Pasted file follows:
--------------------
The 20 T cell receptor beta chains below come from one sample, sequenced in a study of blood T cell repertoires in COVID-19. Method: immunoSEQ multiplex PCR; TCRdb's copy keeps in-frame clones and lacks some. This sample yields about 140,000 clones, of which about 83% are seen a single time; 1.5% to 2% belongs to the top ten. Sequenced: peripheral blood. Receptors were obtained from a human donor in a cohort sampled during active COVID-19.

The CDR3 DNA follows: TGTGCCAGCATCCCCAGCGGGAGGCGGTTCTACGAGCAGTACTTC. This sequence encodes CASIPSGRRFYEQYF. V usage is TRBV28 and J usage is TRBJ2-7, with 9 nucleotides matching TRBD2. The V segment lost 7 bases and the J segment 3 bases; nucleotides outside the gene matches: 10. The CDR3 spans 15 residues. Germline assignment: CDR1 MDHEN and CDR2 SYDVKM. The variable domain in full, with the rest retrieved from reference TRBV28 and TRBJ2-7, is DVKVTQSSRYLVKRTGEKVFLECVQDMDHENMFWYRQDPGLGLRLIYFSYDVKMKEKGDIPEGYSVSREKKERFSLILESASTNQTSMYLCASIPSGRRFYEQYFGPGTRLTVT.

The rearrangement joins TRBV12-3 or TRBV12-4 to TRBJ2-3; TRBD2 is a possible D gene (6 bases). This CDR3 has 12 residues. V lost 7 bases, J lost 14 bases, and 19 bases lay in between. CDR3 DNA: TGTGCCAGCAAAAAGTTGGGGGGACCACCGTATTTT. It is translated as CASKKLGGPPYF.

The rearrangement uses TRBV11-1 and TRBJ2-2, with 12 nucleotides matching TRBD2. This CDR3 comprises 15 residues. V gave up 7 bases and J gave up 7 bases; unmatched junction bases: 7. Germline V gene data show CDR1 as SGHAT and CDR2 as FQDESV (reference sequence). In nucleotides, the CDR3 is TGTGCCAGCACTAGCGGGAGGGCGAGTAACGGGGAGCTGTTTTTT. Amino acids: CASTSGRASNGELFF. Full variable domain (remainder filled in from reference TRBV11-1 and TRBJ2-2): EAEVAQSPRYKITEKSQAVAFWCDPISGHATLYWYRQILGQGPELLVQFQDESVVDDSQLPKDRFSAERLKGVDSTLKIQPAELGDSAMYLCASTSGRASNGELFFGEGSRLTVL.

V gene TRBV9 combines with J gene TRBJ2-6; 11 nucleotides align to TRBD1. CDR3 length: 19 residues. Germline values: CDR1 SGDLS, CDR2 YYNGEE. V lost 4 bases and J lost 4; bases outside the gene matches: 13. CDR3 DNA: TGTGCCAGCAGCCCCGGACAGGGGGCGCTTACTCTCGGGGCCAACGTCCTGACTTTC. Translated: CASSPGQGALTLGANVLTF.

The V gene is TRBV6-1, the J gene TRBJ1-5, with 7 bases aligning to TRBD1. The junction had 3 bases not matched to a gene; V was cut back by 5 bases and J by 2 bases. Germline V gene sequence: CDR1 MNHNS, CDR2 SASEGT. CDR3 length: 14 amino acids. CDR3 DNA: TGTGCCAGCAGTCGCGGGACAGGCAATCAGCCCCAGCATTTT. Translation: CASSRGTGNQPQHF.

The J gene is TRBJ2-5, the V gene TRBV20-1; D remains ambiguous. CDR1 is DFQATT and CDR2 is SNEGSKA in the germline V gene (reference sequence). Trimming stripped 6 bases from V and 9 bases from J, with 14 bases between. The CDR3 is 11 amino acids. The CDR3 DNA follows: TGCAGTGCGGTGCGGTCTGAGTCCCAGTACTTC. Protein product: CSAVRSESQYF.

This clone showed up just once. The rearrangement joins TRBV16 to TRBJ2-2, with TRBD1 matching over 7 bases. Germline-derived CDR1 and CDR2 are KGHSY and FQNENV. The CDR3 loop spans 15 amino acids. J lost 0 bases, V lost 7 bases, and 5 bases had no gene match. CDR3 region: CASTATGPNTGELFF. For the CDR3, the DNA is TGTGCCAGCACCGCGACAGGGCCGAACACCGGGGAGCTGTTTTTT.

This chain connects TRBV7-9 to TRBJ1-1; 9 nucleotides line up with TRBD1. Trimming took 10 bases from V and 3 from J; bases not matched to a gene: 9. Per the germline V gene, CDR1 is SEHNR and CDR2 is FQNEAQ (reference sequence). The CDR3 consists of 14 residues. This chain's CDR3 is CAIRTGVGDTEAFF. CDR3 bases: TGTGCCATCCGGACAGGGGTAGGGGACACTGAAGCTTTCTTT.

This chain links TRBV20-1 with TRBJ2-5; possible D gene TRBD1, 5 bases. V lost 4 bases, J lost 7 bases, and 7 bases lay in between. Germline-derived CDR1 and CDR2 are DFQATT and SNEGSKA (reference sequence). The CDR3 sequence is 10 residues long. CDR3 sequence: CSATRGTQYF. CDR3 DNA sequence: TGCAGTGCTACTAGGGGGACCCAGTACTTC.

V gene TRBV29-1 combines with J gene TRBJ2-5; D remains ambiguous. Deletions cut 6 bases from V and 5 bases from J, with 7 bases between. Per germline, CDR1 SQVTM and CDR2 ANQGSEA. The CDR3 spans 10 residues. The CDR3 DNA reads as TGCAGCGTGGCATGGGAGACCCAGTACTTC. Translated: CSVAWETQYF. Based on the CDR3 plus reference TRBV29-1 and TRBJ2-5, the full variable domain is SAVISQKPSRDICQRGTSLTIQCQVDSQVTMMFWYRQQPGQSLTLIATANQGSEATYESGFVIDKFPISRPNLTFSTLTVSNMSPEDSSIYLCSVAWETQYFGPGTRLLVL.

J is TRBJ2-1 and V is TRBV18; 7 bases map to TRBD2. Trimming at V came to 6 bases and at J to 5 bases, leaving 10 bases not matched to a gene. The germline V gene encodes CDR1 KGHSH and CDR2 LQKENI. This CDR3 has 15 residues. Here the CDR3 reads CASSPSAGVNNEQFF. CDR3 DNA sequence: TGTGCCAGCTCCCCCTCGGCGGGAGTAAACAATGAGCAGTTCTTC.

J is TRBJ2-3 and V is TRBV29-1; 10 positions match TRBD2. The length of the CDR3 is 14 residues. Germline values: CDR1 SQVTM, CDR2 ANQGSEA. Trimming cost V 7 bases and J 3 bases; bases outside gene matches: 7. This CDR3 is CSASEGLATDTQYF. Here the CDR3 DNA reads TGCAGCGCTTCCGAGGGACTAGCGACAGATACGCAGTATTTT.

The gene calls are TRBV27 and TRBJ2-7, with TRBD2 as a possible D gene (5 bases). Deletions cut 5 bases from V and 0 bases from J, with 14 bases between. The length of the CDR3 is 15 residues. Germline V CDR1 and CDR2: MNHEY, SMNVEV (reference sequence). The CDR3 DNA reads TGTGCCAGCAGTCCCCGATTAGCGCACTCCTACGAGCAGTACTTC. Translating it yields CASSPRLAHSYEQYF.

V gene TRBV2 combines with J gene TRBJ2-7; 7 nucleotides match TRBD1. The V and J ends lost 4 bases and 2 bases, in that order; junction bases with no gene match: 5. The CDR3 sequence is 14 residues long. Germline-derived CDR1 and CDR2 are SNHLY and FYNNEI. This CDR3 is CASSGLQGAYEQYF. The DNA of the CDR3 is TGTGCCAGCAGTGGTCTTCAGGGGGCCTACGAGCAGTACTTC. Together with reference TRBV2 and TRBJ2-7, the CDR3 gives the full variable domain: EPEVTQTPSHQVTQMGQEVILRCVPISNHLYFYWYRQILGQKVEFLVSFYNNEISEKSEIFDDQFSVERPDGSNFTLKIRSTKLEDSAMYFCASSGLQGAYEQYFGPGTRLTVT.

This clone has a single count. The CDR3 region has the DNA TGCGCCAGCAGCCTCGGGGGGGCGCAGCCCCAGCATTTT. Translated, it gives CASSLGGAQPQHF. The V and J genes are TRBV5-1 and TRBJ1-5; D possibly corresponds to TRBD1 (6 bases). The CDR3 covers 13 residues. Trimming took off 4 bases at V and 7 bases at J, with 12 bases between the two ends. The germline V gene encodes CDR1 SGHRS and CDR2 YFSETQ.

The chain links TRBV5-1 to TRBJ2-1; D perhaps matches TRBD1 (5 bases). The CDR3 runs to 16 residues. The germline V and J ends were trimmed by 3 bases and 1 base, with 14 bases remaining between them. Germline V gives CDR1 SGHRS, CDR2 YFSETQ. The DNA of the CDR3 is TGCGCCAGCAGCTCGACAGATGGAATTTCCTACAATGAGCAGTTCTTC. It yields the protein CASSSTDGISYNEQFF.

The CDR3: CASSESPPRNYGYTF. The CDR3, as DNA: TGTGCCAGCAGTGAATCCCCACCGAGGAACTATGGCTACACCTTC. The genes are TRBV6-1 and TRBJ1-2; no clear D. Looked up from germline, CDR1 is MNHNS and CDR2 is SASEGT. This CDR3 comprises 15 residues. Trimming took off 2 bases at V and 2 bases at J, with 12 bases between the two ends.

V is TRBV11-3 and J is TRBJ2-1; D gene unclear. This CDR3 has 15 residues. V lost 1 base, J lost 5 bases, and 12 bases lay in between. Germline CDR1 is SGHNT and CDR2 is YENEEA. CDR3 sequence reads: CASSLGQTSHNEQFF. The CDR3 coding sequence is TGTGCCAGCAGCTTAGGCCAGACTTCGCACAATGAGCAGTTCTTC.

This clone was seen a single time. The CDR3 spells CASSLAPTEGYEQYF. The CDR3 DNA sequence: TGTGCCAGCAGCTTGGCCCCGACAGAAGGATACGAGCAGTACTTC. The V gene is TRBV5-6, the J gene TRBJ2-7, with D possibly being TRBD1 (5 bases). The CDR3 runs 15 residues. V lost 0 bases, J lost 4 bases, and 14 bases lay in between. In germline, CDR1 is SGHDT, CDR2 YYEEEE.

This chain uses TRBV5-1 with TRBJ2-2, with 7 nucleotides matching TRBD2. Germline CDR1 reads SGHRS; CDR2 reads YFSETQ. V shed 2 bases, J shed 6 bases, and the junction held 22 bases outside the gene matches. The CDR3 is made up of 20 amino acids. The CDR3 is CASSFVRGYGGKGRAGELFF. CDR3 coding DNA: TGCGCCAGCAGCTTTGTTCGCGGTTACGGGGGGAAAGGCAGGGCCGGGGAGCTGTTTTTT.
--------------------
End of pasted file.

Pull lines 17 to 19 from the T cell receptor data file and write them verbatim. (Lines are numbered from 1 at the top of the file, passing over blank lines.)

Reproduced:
The chain links TRBV5-1 to TRBJ2-1; D perhaps matches TRBD1 (5 bases). The CDR3 runs to 16 residues. The germline V and J ends were trimmed by 3 bases and 1 base, with 14 bases remaining between them. Germline V gives CDR1 SGHRS, CDR2 YFSETQ. The DNA of the CDR3 is TGCGCCAGCAGCTCGACAGATGGAATTTCCTACAATGAGCAGTTCTTC. It yields the protein CASSSTDGISYNEQFF.

The CDR3: CASSESPPRNYGYTF. The CDR3, as DNA: TGTGCCAGCAGTGAATCCCCACCGAGGAACTATGGCTACACCTTC. The genes are TRBV6-1 and TRBJ1-2; no clear D. Looked up from germline, CDR1 is MNHNS and CDR2 is SASEGT. This CDR3 comprises 15 residues. Trimming took off 2 bases at V and 2 bases at J, with 12 bases between the two ends.

V is TRBV11-3 and J is TRBJ2-1; D gene unclear. This CDR3 has 15 residues. V lost 1 base, J lost 5 bases, and 12 bases lay in between. Germline CDR1 is SGHNT and CDR2 is YENEEA. CDR3 sequence reads: CASSLGQTSHNEQFF. The CDR3 coding sequence is TGTGCCAGCAGCTTAGGCCAGACTTCGCACAATGAGCAGTTCTTC.